When you decided you didn't believe in god, how did your life change? What, or who, did you lose? Did anything really change for you?

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My father has a hard time with it, as does my mother. It's awkward, around the holidays and what not... 

That sounds like a negative experience. I just throw their religiosity in with other kinds of crazy, like "crazy aunt Margaret who believes in astrology". Love's easier with a light heart and all that.

Some times I feel shame when reading the ordeals of others moving to atheism, I had no peer pressure in regards to religion, yet it took me over 10 years to make the change, I started having doubts about my belief at around 30 but I clung on till my 40s, my family and friends were indifferent to the change, my father who remains christian does ask "how can you explain everything?" usual question, but he does respect my position.

I've been fortunate living in a country where atheism is tolerated and having a family who does not think I've turned to satanism, anyway to the point, reading the ordeals of other atheists is why I've started taking a hard line approach to religion, families and friends are being torn apart by this superstitious clap trap, it not only happens between theists and atheists but also within theism itself when someone changes there religion, people are letting an "idea" because that's all it is, come between them, we question politics but we are not allow to question religion, it seems to have some kind of special protection, well, it's time that ended, I tell theists now, I may respect you as a person, but don't ever expect me to respect your silly religious beliefs.

As David Silverman says, you are not doing them any favours when you respect their religious belief, your just reinforcing it, time for religion to get the same treatment as  any other idea, prove your position or you do not have one.

They can say whatever they want about you, you satan-loving bastard. 

However, they'll get mad at you for saying 'god' and 'damn' in the same sentence. 

I'm occasionally given opportunities to say god doesn't give a damn, and enjoy doing so.

I changed very slowly. For me it was a matter of deciding whether I wanted to keep clinging to delusions that made me feel safe .That didn't make me ask questions I wasn't sure I wanted the reality of. I lost friends not because of changing beliefs but because I began to look at who they truly were. I made my self be honest about who they were. I realized while I had a lot of friends very few were real friends . They lived their lives for drama and to feel superior to other people. As to if anything changed, simple answer is yes. I changed because I began to question and research. Knowledge changes you in big and small ways.

"I realized while I had a lot of friends very few were real friends" - this is exactly what happened to me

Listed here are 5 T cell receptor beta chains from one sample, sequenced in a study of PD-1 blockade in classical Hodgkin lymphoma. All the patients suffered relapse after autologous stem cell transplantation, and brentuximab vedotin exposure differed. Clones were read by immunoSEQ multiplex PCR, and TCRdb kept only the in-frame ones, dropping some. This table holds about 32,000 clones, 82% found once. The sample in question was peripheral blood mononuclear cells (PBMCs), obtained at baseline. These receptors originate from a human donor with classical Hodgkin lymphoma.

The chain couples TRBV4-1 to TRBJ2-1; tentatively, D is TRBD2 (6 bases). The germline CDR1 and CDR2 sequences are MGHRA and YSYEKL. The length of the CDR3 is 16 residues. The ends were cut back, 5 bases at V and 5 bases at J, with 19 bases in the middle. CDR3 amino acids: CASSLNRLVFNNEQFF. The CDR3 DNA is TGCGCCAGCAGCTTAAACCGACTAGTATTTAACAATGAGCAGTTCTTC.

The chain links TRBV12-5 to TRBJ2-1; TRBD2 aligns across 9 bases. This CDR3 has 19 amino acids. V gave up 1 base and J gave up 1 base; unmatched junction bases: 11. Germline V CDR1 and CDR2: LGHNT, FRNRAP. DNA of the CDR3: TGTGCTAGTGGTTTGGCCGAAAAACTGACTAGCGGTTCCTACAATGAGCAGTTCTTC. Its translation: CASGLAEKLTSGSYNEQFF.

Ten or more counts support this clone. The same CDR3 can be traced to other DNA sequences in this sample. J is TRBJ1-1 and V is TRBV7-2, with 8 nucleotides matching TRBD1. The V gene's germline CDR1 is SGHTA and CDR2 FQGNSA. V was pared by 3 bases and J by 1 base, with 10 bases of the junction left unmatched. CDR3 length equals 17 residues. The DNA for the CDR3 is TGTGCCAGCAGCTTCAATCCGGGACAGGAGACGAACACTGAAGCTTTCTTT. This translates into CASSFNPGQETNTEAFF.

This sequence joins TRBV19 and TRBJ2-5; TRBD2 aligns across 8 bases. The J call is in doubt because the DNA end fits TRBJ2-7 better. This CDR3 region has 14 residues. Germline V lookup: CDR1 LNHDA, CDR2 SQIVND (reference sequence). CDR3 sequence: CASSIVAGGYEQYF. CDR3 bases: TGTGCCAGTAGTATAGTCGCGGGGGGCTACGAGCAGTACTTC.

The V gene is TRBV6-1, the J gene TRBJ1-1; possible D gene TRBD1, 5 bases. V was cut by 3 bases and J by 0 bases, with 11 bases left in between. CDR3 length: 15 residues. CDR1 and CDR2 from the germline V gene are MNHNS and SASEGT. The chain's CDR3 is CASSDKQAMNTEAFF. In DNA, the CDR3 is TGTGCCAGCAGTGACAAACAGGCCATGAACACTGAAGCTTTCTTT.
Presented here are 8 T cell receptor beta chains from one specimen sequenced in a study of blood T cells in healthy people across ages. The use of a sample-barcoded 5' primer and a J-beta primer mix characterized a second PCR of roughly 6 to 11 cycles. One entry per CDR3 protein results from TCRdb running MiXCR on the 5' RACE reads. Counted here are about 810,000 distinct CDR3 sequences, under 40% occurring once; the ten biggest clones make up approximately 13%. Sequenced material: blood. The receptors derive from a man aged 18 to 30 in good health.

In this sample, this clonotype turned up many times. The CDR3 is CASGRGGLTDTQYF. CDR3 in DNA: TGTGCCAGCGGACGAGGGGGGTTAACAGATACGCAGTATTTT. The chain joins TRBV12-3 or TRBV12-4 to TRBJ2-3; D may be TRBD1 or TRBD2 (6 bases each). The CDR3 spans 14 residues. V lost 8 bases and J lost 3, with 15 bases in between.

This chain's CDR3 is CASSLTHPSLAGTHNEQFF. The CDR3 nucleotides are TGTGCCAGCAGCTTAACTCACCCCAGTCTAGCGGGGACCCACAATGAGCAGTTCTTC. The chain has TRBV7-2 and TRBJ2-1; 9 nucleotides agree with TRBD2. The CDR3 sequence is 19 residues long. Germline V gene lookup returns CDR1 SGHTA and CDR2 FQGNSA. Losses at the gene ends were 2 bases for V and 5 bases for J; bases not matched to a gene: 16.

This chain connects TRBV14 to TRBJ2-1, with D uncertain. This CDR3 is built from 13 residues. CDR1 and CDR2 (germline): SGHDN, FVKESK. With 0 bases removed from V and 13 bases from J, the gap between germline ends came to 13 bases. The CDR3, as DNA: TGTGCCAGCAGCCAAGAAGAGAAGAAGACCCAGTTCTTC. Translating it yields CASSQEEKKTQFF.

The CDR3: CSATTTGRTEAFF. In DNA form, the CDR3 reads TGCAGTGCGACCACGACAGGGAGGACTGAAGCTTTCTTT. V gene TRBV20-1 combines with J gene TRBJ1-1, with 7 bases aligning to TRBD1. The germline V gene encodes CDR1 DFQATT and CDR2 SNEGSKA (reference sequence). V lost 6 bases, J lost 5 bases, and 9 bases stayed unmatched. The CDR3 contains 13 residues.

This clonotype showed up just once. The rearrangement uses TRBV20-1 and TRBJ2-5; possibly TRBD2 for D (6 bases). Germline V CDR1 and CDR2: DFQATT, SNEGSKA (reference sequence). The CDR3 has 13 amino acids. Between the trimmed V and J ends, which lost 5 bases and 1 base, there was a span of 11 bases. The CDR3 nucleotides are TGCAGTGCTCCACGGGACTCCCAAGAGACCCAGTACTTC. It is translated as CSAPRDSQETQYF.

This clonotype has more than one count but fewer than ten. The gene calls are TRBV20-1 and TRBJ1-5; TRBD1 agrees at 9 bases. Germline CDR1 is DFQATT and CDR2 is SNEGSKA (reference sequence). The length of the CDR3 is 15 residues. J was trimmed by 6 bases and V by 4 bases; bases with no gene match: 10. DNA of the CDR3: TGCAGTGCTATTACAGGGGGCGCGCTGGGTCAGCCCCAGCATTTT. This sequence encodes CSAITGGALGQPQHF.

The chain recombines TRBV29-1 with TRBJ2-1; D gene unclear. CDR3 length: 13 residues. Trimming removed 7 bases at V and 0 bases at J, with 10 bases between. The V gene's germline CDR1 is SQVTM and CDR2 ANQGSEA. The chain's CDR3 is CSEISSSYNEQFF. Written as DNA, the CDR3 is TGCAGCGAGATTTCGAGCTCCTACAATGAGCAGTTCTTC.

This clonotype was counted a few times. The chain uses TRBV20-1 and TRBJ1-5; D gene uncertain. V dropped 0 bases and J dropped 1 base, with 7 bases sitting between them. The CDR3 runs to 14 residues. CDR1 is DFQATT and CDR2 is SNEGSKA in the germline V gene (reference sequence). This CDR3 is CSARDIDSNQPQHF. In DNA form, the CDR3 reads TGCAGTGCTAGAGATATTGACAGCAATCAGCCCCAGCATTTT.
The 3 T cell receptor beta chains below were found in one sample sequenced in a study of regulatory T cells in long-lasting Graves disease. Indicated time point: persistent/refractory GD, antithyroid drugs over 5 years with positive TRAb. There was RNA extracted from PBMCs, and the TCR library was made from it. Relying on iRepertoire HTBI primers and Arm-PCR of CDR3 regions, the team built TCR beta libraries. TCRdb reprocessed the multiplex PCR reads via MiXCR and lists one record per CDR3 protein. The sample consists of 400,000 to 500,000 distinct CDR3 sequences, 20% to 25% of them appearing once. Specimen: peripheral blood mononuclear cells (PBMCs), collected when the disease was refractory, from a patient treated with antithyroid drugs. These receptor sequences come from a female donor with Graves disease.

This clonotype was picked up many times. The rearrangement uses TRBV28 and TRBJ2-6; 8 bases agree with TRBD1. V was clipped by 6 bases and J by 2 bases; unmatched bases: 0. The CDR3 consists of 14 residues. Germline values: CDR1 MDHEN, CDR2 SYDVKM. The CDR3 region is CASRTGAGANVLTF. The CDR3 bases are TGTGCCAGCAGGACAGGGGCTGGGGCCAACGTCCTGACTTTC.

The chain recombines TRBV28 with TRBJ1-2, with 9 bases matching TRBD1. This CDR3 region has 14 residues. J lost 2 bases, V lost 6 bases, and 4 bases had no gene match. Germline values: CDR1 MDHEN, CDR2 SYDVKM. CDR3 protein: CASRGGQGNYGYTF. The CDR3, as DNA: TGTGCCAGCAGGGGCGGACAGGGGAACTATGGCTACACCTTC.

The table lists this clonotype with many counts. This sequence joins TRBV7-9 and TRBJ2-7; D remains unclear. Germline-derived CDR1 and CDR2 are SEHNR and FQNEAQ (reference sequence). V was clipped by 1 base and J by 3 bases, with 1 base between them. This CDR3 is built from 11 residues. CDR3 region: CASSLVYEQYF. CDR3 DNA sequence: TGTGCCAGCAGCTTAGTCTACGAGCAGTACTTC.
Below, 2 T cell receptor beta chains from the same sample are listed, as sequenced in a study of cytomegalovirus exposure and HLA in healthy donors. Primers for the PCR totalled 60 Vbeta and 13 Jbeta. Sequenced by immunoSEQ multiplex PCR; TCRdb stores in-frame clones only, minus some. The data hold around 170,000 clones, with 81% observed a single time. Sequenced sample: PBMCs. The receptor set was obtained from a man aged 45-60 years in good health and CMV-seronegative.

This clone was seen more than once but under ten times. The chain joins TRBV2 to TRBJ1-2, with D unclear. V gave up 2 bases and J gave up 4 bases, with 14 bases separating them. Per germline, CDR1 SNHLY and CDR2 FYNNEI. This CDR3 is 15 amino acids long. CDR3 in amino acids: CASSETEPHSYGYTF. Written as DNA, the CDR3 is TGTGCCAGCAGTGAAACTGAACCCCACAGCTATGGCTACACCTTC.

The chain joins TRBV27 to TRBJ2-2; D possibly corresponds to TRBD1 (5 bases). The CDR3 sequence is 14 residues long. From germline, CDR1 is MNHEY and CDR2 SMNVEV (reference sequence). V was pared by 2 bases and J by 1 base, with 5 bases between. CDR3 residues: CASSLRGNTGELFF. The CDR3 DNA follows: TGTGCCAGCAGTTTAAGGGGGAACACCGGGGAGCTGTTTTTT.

Lost some friends, but something else interesting started happening. You find out that many people are "almost atheists". I'll make an atheistic comment and often people smile with their eyes in total agreement. Or even an "ah-ha nod". And I live in the Southern US. Leads me to believe there could be a slow shift happening in this country.

The word itself has a stigma attached to it.  People who are in fact atheists and are candid about what they (don't) believe will refuse to accept the label.

In reality I've been an atheist since I was 14, forty years ago. I came to that decision on my own after taking classes at our church. Their lessons back fired, they just gave me proof that it was totally irrational to believe. I only became open and vocal about it after reading The God Delusion. The majority of my family is deeply religious. Our relationship has changed since my "coming out" as a non believer. We've become distant. They worry about me and tell me that they pray for me. It makes me sad to know they waste so much of their lives on that nonsense.

I feel deeply insulted by someone telling me they want to 'pray for me'... 

I heard Sam Harris on the radio while driving for 2 hours.  There was someone articulating what I'd thought and felt for decades, just kept it bottled up.  No family ostricizing, because it's only their business if they ask me about it (no-one has).  Bought some of his books, some Dawkins and found so many people I respect and or admire (Stephen Fry, Hugh Laurie, that big magician guy) who are athiest, made me realize I'm not alone.

I realized |I was born this way, but some doctrinaire/brainwashing was imposed on me from an early age...starting when I could understand language.  It was the socially acceptable thing to do to go to church (what a waste of time and "good" clothes), so I did until my late teens.  Did n't have my daughter baptized, we thought we'd let her decide if there was any reason to...hurray, she's living the athiest life quite well, thank you!

Now I really wish tax exempt status for churches would dissapear like pope Benny.



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